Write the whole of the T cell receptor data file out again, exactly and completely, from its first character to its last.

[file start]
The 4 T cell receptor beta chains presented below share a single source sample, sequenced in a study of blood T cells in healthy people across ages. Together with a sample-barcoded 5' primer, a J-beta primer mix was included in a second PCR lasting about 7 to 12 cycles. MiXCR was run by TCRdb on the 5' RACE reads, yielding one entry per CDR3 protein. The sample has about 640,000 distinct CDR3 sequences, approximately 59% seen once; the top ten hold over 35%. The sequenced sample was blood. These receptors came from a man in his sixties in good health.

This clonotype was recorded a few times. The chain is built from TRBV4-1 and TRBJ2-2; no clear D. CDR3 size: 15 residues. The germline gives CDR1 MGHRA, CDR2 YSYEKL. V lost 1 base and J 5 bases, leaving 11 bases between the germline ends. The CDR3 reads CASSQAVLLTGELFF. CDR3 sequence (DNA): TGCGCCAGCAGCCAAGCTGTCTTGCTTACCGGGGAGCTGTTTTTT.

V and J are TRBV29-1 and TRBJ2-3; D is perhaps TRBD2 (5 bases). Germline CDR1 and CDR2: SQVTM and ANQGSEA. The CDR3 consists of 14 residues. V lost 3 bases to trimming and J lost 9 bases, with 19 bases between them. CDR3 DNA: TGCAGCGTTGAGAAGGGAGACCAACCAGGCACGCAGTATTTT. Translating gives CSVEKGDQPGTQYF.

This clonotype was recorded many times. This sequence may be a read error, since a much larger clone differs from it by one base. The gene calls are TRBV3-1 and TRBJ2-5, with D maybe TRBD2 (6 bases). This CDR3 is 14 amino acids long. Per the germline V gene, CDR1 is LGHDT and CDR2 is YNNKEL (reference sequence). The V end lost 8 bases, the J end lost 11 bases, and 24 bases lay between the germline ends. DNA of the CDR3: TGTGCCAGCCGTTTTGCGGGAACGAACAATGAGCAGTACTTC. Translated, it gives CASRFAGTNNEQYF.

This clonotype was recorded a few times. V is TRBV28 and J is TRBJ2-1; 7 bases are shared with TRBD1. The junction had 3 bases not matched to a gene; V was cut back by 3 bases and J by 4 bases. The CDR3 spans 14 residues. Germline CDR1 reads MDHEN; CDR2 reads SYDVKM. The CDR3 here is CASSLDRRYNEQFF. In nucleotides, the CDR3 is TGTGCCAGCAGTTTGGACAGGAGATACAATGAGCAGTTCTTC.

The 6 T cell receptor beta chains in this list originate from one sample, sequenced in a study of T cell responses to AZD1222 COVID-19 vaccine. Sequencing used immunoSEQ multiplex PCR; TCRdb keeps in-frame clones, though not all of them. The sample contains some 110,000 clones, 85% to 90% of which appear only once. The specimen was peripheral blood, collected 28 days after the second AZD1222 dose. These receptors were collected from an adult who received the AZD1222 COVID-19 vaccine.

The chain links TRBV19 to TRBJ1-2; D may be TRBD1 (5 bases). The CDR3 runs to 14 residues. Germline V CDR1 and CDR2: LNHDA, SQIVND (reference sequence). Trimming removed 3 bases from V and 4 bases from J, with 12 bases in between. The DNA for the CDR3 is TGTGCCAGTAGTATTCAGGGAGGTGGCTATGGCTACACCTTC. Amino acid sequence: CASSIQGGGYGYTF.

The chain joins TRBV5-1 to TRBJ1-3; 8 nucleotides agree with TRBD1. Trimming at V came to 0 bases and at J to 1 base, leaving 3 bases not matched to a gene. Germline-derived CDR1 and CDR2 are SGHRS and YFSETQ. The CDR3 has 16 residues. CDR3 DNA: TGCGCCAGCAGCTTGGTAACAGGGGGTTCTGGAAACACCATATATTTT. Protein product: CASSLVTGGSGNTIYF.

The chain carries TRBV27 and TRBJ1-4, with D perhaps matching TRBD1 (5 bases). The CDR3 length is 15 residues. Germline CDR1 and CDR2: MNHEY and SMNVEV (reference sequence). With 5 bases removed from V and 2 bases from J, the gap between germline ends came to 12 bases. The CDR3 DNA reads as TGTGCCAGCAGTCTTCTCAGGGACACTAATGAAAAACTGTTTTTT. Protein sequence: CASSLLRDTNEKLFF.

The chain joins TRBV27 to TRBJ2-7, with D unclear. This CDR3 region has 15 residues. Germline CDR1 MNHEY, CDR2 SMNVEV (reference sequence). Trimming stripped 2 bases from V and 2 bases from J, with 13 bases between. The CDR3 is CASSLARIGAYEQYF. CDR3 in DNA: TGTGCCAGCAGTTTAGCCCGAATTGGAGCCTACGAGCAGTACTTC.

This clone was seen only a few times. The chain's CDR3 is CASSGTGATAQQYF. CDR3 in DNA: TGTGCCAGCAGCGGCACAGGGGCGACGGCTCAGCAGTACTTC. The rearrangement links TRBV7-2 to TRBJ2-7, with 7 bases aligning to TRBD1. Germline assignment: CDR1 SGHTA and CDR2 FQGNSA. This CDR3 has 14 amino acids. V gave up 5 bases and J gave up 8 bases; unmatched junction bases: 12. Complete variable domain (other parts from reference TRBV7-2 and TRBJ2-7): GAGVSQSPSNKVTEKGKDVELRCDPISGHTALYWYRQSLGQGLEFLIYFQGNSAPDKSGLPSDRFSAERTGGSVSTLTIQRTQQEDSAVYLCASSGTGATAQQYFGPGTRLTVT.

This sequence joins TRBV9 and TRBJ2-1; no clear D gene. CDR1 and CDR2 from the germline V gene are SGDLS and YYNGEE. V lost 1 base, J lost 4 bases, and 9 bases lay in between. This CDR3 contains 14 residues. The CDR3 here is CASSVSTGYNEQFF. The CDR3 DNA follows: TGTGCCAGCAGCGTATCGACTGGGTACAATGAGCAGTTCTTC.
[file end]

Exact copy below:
The 4 T cell receptor beta chains presented below share a single source sample, sequenced in a study of blood T cells in healthy people across ages. Together with a sample-barcoded 5' primer, a J-beta primer mix was included in a second PCR lasting about 7 to 12 cycles. MiXCR was run by TCRdb on the 5' RACE reads, yielding one entry per CDR3 protein. The sample has about 640,000 distinct CDR3 sequences, approximately 59% seen once; the top ten hold over 35%. The sequenced sample was blood. These receptors came from a man in his sixties in good health.

This clonotype was recorded a few times. The chain is built from TRBV4-1 and TRBJ2-2; no clear D. CDR3 size: 15 residues. The germline gives CDR1 MGHRA, CDR2 YSYEKL. V lost 1 base and J 5 bases, leaving 11 bases between the germline ends. The CDR3 reads CASSQAVLLTGELFF. CDR3 sequence (DNA): TGCGCCAGCAGCCAAGCTGTCTTGCTTACCGGGGAGCTGTTTTTT.

V and J are TRBV29-1 and TRBJ2-3; D is perhaps TRBD2 (5 bases). Germline CDR1 and CDR2: SQVTM and ANQGSEA. The CDR3 consists of 14 residues. V lost 3 bases to trimming and J lost 9 bases, with 19 bases between them. CDR3 DNA: TGCAGCGTTGAGAAGGGAGACCAACCAGGCACGCAGTATTTT. Translating gives CSVEKGDQPGTQYF.

This clonotype was recorded many times. This sequence may be a read error, since a much larger clone differs from it by one base. The gene calls are TRBV3-1 and TRBJ2-5, with D maybe TRBD2 (6 bases). This CDR3 is 14 amino acids long. Per the germline V gene, CDR1 is LGHDT and CDR2 is YNNKEL (reference sequence). The V end lost 8 bases, the J end lost 11 bases, and 24 bases lay between the germline ends. DNA of the CDR3: TGTGCCAGCCGTTTTGCGGGAACGAACAATGAGCAGTACTTC. Translated, it gives CASRFAGTNNEQYF.

This clonotype was recorded a few times. V is TRBV28 and J is TRBJ2-1; 7 bases are shared with TRBD1. The junction had 3 bases not matched to a gene; V was cut back by 3 bases and J by 4 bases. The CDR3 spans 14 residues. Germline CDR1 reads MDHEN; CDR2 reads SYDVKM. The CDR3 here is CASSLDRRYNEQFF. In nucleotides, the CDR3 is TGTGCCAGCAGTTTGGACAGGAGATACAATGAGCAGTTCTTC.

The 6 T cell receptor beta chains in this list originate from one sample, sequenced in a study of T cell responses to AZD1222 COVID-19 vaccine. Sequencing used immunoSEQ multiplex PCR; TCRdb keeps in-frame clones, though not all of them. The sample contains some 110,000 clones, 85% to 90% of which appear only once. The specimen was peripheral blood, collected 28 days after the second AZD1222 dose. These receptors were collected from an adult who received the AZD1222 COVID-19 vaccine.

The chain links TRBV19 to TRBJ1-2; D may be TRBD1 (5 bases). The CDR3 runs to 14 residues. Germline V CDR1 and CDR2: LNHDA, SQIVND (reference sequence). Trimming removed 3 bases from V and 4 bases from J, with 12 bases in between. The DNA for the CDR3 is TGTGCCAGTAGTATTCAGGGAGGTGGCTATGGCTACACCTTC. Amino acid sequence: CASSIQGGGYGYTF.

The chain joins TRBV5-1 to TRBJ1-3; 8 nucleotides agree with TRBD1. Trimming at V came to 0 bases and at J to 1 base, leaving 3 bases not matched to a gene. Germline-derived CDR1 and CDR2 are SGHRS and YFSETQ. The CDR3 has 16 residues. CDR3 DNA: TGCGCCAGCAGCTTGGTAACAGGGGGTTCTGGAAACACCATATATTTT. Protein product: CASSLVTGGSGNTIYF.

The chain carries TRBV27 and TRBJ1-4, with D perhaps matching TRBD1 (5 bases). The CDR3 length is 15 residues. Germline CDR1 and CDR2: MNHEY and SMNVEV (reference sequence). With 5 bases removed from V and 2 bases from J, the gap between germline ends came to 12 bases. The CDR3 DNA reads as TGTGCCAGCAGTCTTCTCAGGGACACTAATGAAAAACTGTTTTTT. Protein sequence: CASSLLRDTNEKLFF.

The chain joins TRBV27 to TRBJ2-7, with D unclear. This CDR3 region has 15 residues. Germline CDR1 MNHEY, CDR2 SMNVEV (reference sequence). Trimming stripped 2 bases from V and 2 bases from J, with 13 bases between. The CDR3 is CASSLARIGAYEQYF. CDR3 in DNA: TGTGCCAGCAGTTTAGCCCGAATTGGAGCCTACGAGCAGTACTTC.

This clone was seen only a few times. The chain's CDR3 is CASSGTGATAQQYF. CDR3 in DNA: TGTGCCAGCAGCGGCACAGGGGCGACGGCTCAGCAGTACTTC. The rearrangement links TRBV7-2 to TRBJ2-7, with 7 bases aligning to TRBD1. Germline assignment: CDR1 SGHTA and CDR2 FQGNSA. This CDR3 has 14 amino acids. V gave up 5 bases and J gave up 8 bases; unmatched junction bases: 12. Complete variable domain (other parts from reference TRBV7-2 and TRBJ2-7): GAGVSQSPSNKVTEKGKDVELRCDPISGHTALYWYRQSLGQGLEFLIYFQGNSAPDKSGLPSDRFSAERTGGSVSTLTIQRTQQEDSAVYLCASSGTGATAQQYFGPGTRLTVT.

This sequence joins TRBV9 and TRBJ2-1; no clear D gene. CDR1 and CDR2 from the germline V gene are SGDLS and YYNGEE. V lost 1 base, J lost 4 bases, and 9 bases lay in between. This CDR3 contains 14 residues. The CDR3 here is CASSVSTGYNEQFF. The CDR3 DNA follows: TGTGCCAGCAGCGTATCGACTGGGTACAATGAGCAGTTCTTC.